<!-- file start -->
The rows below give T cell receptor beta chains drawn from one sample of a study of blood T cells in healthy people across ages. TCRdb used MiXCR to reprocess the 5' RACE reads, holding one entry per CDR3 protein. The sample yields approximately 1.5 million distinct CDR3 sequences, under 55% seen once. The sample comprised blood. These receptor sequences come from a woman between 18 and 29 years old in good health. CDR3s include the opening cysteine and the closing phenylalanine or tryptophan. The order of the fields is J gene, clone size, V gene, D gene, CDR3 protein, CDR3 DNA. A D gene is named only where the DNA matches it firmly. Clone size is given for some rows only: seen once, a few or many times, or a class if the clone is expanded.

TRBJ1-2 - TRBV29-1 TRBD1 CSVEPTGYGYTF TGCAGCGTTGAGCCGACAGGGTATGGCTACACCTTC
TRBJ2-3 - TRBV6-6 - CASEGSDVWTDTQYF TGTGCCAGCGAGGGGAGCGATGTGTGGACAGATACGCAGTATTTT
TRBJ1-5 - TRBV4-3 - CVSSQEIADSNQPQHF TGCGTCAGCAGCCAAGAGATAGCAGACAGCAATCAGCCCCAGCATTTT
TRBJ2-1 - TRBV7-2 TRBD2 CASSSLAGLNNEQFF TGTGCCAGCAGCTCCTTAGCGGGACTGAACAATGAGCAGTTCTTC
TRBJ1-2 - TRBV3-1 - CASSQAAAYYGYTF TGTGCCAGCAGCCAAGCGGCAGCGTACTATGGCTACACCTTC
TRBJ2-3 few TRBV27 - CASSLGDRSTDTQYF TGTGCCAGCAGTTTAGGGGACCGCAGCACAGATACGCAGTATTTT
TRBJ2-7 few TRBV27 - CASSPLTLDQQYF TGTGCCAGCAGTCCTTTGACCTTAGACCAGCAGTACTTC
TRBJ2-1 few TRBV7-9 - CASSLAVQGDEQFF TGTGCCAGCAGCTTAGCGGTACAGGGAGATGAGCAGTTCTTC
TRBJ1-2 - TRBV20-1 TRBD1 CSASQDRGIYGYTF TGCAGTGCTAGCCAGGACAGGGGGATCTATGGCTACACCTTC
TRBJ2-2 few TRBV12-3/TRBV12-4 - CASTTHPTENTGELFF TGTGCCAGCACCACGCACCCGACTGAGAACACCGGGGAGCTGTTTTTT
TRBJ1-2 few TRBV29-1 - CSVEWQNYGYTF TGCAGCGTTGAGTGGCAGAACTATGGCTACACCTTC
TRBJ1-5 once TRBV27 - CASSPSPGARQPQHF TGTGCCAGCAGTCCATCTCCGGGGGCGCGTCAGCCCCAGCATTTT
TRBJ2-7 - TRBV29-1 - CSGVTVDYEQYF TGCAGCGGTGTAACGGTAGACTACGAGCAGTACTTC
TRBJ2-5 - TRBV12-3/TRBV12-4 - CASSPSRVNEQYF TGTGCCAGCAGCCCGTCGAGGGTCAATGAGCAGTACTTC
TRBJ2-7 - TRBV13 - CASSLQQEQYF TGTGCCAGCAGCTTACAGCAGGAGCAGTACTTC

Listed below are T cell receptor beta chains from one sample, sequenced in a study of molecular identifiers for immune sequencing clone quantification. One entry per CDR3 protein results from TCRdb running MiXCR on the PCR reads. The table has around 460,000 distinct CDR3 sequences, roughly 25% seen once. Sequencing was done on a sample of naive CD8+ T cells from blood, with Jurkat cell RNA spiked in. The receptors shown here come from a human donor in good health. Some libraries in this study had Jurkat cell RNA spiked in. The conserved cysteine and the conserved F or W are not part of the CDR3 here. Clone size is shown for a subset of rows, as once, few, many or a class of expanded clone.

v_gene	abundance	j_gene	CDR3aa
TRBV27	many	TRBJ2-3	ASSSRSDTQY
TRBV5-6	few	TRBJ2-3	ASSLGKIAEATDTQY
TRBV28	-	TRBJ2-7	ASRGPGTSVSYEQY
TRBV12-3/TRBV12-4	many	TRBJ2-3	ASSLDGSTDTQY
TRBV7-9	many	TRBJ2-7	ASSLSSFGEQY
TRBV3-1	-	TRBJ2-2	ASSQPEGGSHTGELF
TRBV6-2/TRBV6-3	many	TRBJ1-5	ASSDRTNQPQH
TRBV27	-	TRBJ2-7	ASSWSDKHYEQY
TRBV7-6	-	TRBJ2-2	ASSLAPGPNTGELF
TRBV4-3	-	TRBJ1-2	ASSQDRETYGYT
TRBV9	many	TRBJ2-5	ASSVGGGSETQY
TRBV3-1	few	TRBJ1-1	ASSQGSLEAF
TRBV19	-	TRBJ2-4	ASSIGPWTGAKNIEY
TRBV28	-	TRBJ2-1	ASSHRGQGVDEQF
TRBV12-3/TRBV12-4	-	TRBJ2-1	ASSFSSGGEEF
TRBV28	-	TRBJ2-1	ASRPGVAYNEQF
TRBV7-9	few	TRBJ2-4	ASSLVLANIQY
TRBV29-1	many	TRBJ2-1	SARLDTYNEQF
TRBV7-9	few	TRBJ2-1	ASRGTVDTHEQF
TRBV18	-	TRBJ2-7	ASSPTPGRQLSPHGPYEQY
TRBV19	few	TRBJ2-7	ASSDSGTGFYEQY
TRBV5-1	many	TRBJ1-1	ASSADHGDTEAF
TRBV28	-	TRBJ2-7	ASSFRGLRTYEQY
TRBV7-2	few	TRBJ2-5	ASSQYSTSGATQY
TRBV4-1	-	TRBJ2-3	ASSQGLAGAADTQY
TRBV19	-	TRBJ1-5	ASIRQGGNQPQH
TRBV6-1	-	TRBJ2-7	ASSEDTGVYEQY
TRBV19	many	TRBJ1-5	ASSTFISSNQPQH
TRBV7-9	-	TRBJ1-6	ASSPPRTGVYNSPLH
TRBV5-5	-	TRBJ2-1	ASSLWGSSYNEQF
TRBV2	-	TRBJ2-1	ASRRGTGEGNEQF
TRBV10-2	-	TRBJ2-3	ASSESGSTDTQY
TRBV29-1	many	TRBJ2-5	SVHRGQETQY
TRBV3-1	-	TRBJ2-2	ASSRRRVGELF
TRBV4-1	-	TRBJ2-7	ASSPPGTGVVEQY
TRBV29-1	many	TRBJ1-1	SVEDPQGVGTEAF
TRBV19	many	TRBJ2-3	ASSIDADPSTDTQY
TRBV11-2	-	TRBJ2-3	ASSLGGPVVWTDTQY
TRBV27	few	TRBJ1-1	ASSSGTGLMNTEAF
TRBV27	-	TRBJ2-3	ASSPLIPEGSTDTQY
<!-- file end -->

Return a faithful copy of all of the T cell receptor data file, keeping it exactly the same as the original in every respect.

The rows below give T cell receptor beta chains drawn from one sample of a study of blood T cells in healthy people across ages. TCRdb used MiXCR to reprocess the 5' RACE reads, holding one entry per CDR3 protein. The sample yields approximately 1.5 million distinct CDR3 sequences, under 55% seen once. The sample comprised blood. These receptor sequences come from a woman between 18 and 29 years old in good health. CDR3s include the opening cysteine and the closing phenylalanine or tryptophan. The order of the fields is J gene, clone size, V gene, D gene, CDR3 protein, CDR3 DNA. A D gene is named only where the DNA matches it firmly. Clone size is given for some rows only: seen once, a few or many times, or a class if the clone is expanded.

TRBJ1-2 - TRBV29-1 TRBD1 CSVEPTGYGYTF TGCAGCGTTGAGCCGACAGGGTATGGCTACACCTTC
TRBJ2-3 - TRBV6-6 - CASEGSDVWTDTQYF TGTGCCAGCGAGGGGAGCGATGTGTGGACAGATACGCAGTATTTT
TRBJ1-5 - TRBV4-3 - CVSSQEIADSNQPQHF TGCGTCAGCAGCCAAGAGATAGCAGACAGCAATCAGCCCCAGCATTTT
TRBJ2-1 - TRBV7-2 TRBD2 CASSSLAGLNNEQFF TGTGCCAGCAGCTCCTTAGCGGGACTGAACAATGAGCAGTTCTTC
TRBJ1-2 - TRBV3-1 - CASSQAAAYYGYTF TGTGCCAGCAGCCAAGCGGCAGCGTACTATGGCTACACCTTC
TRBJ2-3 few TRBV27 - CASSLGDRSTDTQYF TGTGCCAGCAGTTTAGGGGACCGCAGCACAGATACGCAGTATTTT
TRBJ2-7 few TRBV27 - CASSPLTLDQQYF TGTGCCAGCAGTCCTTTGACCTTAGACCAGCAGTACTTC
TRBJ2-1 few TRBV7-9 - CASSLAVQGDEQFF TGTGCCAGCAGCTTAGCGGTACAGGGAGATGAGCAGTTCTTC
TRBJ1-2 - TRBV20-1 TRBD1 CSASQDRGIYGYTF TGCAGTGCTAGCCAGGACAGGGGGATCTATGGCTACACCTTC
TRBJ2-2 few TRBV12-3/TRBV12-4 - CASTTHPTENTGELFF TGTGCCAGCACCACGCACCCGACTGAGAACACCGGGGAGCTGTTTTTT
TRBJ1-2 few TRBV29-1 - CSVEWQNYGYTF TGCAGCGTTGAGTGGCAGAACTATGGCTACACCTTC
TRBJ1-5 once TRBV27 - CASSPSPGARQPQHF TGTGCCAGCAGTCCATCTCCGGGGGCGCGTCAGCCCCAGCATTTT
TRBJ2-7 - TRBV29-1 - CSGVTVDYEQYF TGCAGCGGTGTAACGGTAGACTACGAGCAGTACTTC
TRBJ2-5 - TRBV12-3/TRBV12-4 - CASSPSRVNEQYF TGTGCCAGCAGCCCGTCGAGGGTCAATGAGCAGTACTTC
TRBJ2-7 - TRBV13 - CASSLQQEQYF TGTGCCAGCAGCTTACAGCAGGAGCAGTACTTC

Listed below are T cell receptor beta chains from one sample, sequenced in a study of molecular identifiers for immune sequencing clone quantification. One entry per CDR3 protein results from TCRdb running MiXCR on the PCR reads. The table has around 460,000 distinct CDR3 sequences, roughly 25% seen once. Sequencing was done on a sample of naive CD8+ T cells from blood, with Jurkat cell RNA spiked in. The receptors shown here come from a human donor in good health. Some libraries in this study had Jurkat cell RNA spiked in. The conserved cysteine and the conserved F or W are not part of the CDR3 here. Clone size is shown for a subset of rows, as once, few, many or a class of expanded clone.

v_gene	abundance	j_gene	CDR3aa
TRBV27	many	TRBJ2-3	ASSSRSDTQY
TRBV5-6	few	TRBJ2-3	ASSLGKIAEATDTQY
TRBV28	-	TRBJ2-7	ASRGPGTSVSYEQY
TRBV12-3/TRBV12-4	many	TRBJ2-3	ASSLDGSTDTQY
TRBV7-9	many	TRBJ2-7	ASSLSSFGEQY
TRBV3-1	-	TRBJ2-2	ASSQPEGGSHTGELF
TRBV6-2/TRBV6-3	many	TRBJ1-5	ASSDRTNQPQH
TRBV27	-	TRBJ2-7	ASSWSDKHYEQY
TRBV7-6	-	TRBJ2-2	ASSLAPGPNTGELF
TRBV4-3	-	TRBJ1-2	ASSQDRETYGYT
TRBV9	many	TRBJ2-5	ASSVGGGSETQY
TRBV3-1	few	TRBJ1-1	ASSQGSLEAF
TRBV19	-	TRBJ2-4	ASSIGPWTGAKNIEY
TRBV28	-	TRBJ2-1	ASSHRGQGVDEQF
TRBV12-3/TRBV12-4	-	TRBJ2-1	ASSFSSGGEEF
TRBV28	-	TRBJ2-1	ASRPGVAYNEQF
TRBV7-9	few	TRBJ2-4	ASSLVLANIQY
TRBV29-1	many	TRBJ2-1	SARLDTYNEQF
TRBV7-9	few	TRBJ2-1	ASRGTVDTHEQF
TRBV18	-	TRBJ2-7	ASSPTPGRQLSPHGPYEQY
TRBV19	few	TRBJ2-7	ASSDSGTGFYEQY
TRBV5-1	many	TRBJ1-1	ASSADHGDTEAF
TRBV28	-	TRBJ2-7	ASSFRGLRTYEQY
TRBV7-2	few	TRBJ2-5	ASSQYSTSGATQY
TRBV4-1	-	TRBJ2-3	ASSQGLAGAADTQY
TRBV19	-	TRBJ1-5	ASIRQGGNQPQH
TRBV6-1	-	TRBJ2-7	ASSEDTGVYEQY
TRBV19	many	TRBJ1-5	ASSTFISSNQPQH
TRBV7-9	-	TRBJ1-6	ASSPPRTGVYNSPLH
TRBV5-5	-	TRBJ2-1	ASSLWGSSYNEQF
TRBV2	-	TRBJ2-1	ASRRGTGEGNEQF
TRBV10-2	-	TRBJ2-3	ASSESGSTDTQY
TRBV29-1	many	TRBJ2-5	SVHRGQETQY
TRBV3-1	-	TRBJ2-2	ASSRRRVGELF
TRBV4-1	-	TRBJ2-7	ASSPPGTGVVEQY
TRBV29-1	many	TRBJ1-1	SVEDPQGVGTEAF
TRBV19	many	TRBJ2-3	ASSIDADPSTDTQY
TRBV11-2	-	TRBJ2-3	ASSLGGPVVWTDTQY
TRBV27	few	TRBJ1-1	ASSSGTGLMNTEAF
TRBV27	-	TRBJ2-3	ASSPLIPEGSTDTQY